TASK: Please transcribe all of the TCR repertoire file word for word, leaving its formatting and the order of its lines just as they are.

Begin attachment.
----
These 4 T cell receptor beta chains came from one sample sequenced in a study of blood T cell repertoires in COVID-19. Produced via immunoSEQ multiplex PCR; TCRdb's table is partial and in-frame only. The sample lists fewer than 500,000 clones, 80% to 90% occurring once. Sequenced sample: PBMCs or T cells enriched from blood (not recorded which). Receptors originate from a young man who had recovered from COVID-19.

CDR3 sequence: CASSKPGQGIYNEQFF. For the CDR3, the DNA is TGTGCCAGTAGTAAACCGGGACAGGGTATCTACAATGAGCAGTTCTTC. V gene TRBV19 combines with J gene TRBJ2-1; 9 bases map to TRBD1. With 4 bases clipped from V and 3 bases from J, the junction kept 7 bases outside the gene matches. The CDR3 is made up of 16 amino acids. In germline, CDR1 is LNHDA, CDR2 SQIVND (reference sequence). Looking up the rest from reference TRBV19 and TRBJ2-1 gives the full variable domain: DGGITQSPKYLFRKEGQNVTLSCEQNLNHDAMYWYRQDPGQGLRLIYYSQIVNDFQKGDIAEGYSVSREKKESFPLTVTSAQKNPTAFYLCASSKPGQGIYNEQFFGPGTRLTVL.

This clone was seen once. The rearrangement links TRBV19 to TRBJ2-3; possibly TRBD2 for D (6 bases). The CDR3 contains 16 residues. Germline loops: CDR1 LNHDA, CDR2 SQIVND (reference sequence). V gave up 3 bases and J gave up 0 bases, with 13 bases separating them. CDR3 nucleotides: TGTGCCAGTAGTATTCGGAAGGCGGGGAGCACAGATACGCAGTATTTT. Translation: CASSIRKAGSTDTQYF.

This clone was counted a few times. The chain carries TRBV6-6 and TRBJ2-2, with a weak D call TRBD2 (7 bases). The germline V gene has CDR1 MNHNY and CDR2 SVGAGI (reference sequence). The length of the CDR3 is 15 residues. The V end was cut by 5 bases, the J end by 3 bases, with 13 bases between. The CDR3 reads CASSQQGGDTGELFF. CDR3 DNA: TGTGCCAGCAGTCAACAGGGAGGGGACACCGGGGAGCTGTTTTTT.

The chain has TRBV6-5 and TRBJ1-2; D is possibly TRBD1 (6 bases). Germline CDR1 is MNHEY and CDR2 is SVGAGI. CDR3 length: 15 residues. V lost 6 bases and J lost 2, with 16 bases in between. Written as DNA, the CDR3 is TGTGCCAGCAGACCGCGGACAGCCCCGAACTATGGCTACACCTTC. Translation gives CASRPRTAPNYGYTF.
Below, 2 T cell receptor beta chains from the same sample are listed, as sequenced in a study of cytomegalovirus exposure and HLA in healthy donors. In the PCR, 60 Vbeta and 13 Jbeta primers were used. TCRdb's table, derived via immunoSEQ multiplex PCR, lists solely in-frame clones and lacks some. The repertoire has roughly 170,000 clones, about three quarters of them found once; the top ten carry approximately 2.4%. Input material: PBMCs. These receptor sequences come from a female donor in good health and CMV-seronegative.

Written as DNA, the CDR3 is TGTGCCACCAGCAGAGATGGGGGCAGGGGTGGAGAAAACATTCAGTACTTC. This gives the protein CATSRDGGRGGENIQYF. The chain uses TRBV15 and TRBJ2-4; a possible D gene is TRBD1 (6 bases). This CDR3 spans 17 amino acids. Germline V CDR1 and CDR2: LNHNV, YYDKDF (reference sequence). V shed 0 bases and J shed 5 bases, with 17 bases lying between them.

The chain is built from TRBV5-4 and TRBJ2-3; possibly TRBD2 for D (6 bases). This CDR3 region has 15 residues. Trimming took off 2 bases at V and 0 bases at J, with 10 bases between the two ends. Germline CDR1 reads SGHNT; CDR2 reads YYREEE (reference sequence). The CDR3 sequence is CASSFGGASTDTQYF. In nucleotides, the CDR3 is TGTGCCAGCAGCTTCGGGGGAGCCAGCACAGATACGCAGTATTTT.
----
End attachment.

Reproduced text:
These 4 T cell receptor beta chains came from one sample sequenced in a study of blood T cell repertoires in COVID-19. Produced via immunoSEQ multiplex PCR; TCRdb's table is partial and in-frame only. The sample lists fewer than 500,000 clones, 80% to 90% occurring once. Sequenced sample: PBMCs or T cells enriched from blood (not recorded which). Receptors originate from a young man who had recovered from COVID-19.

CDR3 sequence: CASSKPGQGIYNEQFF. For the CDR3, the DNA is TGTGCCAGTAGTAAACCGGGACAGGGTATCTACAATGAGCAGTTCTTC. V gene TRBV19 combines with J gene TRBJ2-1; 9 bases map to TRBD1. With 4 bases clipped from V and 3 bases from J, the junction kept 7 bases outside the gene matches. The CDR3 is made up of 16 amino acids. In germline, CDR1 is LNHDA, CDR2 SQIVND (reference sequence). Looking up the rest from reference TRBV19 and TRBJ2-1 gives the full variable domain: DGGITQSPKYLFRKEGQNVTLSCEQNLNHDAMYWYRQDPGQGLRLIYYSQIVNDFQKGDIAEGYSVSREKKESFPLTVTSAQKNPTAFYLCASSKPGQGIYNEQFFGPGTRLTVL.

This clone was seen once. The rearrangement links TRBV19 to TRBJ2-3; possibly TRBD2 for D (6 bases). The CDR3 contains 16 residues. Germline loops: CDR1 LNHDA, CDR2 SQIVND (reference sequence). V gave up 3 bases and J gave up 0 bases, with 13 bases separating them. CDR3 nucleotides: TGTGCCAGTAGTATTCGGAAGGCGGGGAGCACAGATACGCAGTATTTT. Translation: CASSIRKAGSTDTQYF.

This clone was counted a few times. The chain carries TRBV6-6 and TRBJ2-2, with a weak D call TRBD2 (7 bases). The germline V gene has CDR1 MNHNY and CDR2 SVGAGI (reference sequence). The length of the CDR3 is 15 residues. The V end was cut by 5 bases, the J end by 3 bases, with 13 bases between. The CDR3 reads CASSQQGGDTGELFF. CDR3 DNA: TGTGCCAGCAGTCAACAGGGAGGGGACACCGGGGAGCTGTTTTTT.

The chain has TRBV6-5 and TRBJ1-2; D is possibly TRBD1 (6 bases). Germline CDR1 is MNHEY and CDR2 is SVGAGI. CDR3 length: 15 residues. V lost 6 bases and J lost 2, with 16 bases in between. Written as DNA, the CDR3 is TGTGCCAGCAGACCGCGGACAGCCCCGAACTATGGCTACACCTTC. Translation gives CASRPRTAPNYGYTF.
Below, 2 T cell receptor beta chains from the same sample are listed, as sequenced in a study of cytomegalovirus exposure and HLA in healthy donors. In the PCR, 60 Vbeta and 13 Jbeta primers were used. TCRdb's table, derived via immunoSEQ multiplex PCR, lists solely in-frame clones and lacks some. The repertoire has roughly 170,000 clones, about three quarters of them found once; the top ten carry approximately 2.4%. Input material: PBMCs. These receptor sequences come from a female donor in good health and CMV-seronegative.

Written as DNA, the CDR3 is TGTGCCACCAGCAGAGATGGGGGCAGGGGTGGAGAAAACATTCAGTACTTC. This gives the protein CATSRDGGRGGENIQYF. The chain uses TRBV15 and TRBJ2-4; a possible D gene is TRBD1 (6 bases). This CDR3 spans 17 amino acids. Germline V CDR1 and CDR2: LNHNV, YYDKDF (reference sequence). V shed 0 bases and J shed 5 bases, with 17 bases lying between them.

The chain is built from TRBV5-4 and TRBJ2-3; possibly TRBD2 for D (6 bases). This CDR3 region has 15 residues. Trimming took off 2 bases at V and 0 bases at J, with 10 bases between the two ends. Germline CDR1 reads SGHNT; CDR2 reads YYREEE (reference sequence). The CDR3 sequence is CASSFGGASTDTQYF. In nucleotides, the CDR3 is TGTGCCAGCAGCTTCGGGGGAGCCAGCACAGATACGCAGTATTTT.